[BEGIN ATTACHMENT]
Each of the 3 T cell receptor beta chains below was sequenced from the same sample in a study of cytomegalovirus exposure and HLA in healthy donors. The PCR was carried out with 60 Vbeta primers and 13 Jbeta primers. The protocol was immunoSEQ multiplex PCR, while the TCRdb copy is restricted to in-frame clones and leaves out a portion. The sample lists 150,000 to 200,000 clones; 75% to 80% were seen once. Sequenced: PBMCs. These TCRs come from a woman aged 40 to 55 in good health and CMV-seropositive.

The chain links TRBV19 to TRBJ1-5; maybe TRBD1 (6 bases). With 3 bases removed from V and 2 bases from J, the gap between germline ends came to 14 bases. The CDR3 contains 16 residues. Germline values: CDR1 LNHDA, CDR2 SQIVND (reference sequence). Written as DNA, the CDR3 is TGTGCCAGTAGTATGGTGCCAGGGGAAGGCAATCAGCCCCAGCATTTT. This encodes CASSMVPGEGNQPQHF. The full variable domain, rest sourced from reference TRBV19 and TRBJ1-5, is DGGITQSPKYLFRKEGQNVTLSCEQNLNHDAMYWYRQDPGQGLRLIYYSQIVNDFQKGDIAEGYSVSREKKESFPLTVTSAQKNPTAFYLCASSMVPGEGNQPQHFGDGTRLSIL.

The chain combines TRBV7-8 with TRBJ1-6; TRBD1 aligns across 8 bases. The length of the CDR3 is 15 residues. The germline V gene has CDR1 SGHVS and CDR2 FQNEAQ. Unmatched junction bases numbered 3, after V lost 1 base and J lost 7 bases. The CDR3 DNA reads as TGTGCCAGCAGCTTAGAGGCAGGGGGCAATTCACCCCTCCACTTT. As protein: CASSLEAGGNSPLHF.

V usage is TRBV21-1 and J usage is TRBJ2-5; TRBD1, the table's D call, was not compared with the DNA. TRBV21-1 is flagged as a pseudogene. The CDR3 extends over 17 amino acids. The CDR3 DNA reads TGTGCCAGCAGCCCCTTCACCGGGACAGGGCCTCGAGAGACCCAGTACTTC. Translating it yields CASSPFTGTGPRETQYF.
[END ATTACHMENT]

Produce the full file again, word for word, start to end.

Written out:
Each of the 3 T cell receptor beta chains below was sequenced from the same sample in a study of cytomegalovirus exposure and HLA in healthy donors. The PCR was carried out with 60 Vbeta primers and 13 Jbeta primers. The protocol was immunoSEQ multiplex PCR, while the TCRdb copy is restricted to in-frame clones and leaves out a portion. The sample lists 150,000 to 200,000 clones; 75% to 80% were seen once. Sequenced: PBMCs. These TCRs come from a woman aged 40 to 55 in good health and CMV-seropositive.

The chain links TRBV19 to TRBJ1-5; maybe TRBD1 (6 bases). With 3 bases removed from V and 2 bases from J, the gap between germline ends came to 14 bases. The CDR3 contains 16 residues. Germline values: CDR1 LNHDA, CDR2 SQIVND (reference sequence). Written as DNA, the CDR3 is TGTGCCAGTAGTATGGTGCCAGGGGAAGGCAATCAGCCCCAGCATTTT. This encodes CASSMVPGEGNQPQHF. The full variable domain, rest sourced from reference TRBV19 and TRBJ1-5, is DGGITQSPKYLFRKEGQNVTLSCEQNLNHDAMYWYRQDPGQGLRLIYYSQIVNDFQKGDIAEGYSVSREKKESFPLTVTSAQKNPTAFYLCASSMVPGEGNQPQHFGDGTRLSIL.

The chain combines TRBV7-8 with TRBJ1-6; TRBD1 aligns across 8 bases. The length of the CDR3 is 15 residues. The germline V gene has CDR1 SGHVS and CDR2 FQNEAQ. Unmatched junction bases numbered 3, after V lost 1 base and J lost 7 bases. The CDR3 DNA reads as TGTGCCAGCAGCTTAGAGGCAGGGGGCAATTCACCCCTCCACTTT. As protein: CASSLEAGGNSPLHF.

V usage is TRBV21-1 and J usage is TRBJ2-5; TRBD1, the table's D call, was not compared with the DNA. TRBV21-1 is flagged as a pseudogene. The CDR3 extends over 17 amino acids. The CDR3 DNA reads TGTGCCAGCAGCCCCTTCACCGGGACAGGGCCTCGAGAGACCCAGTACTTC. Translating it yields CASSPFTGTGPRETQYF.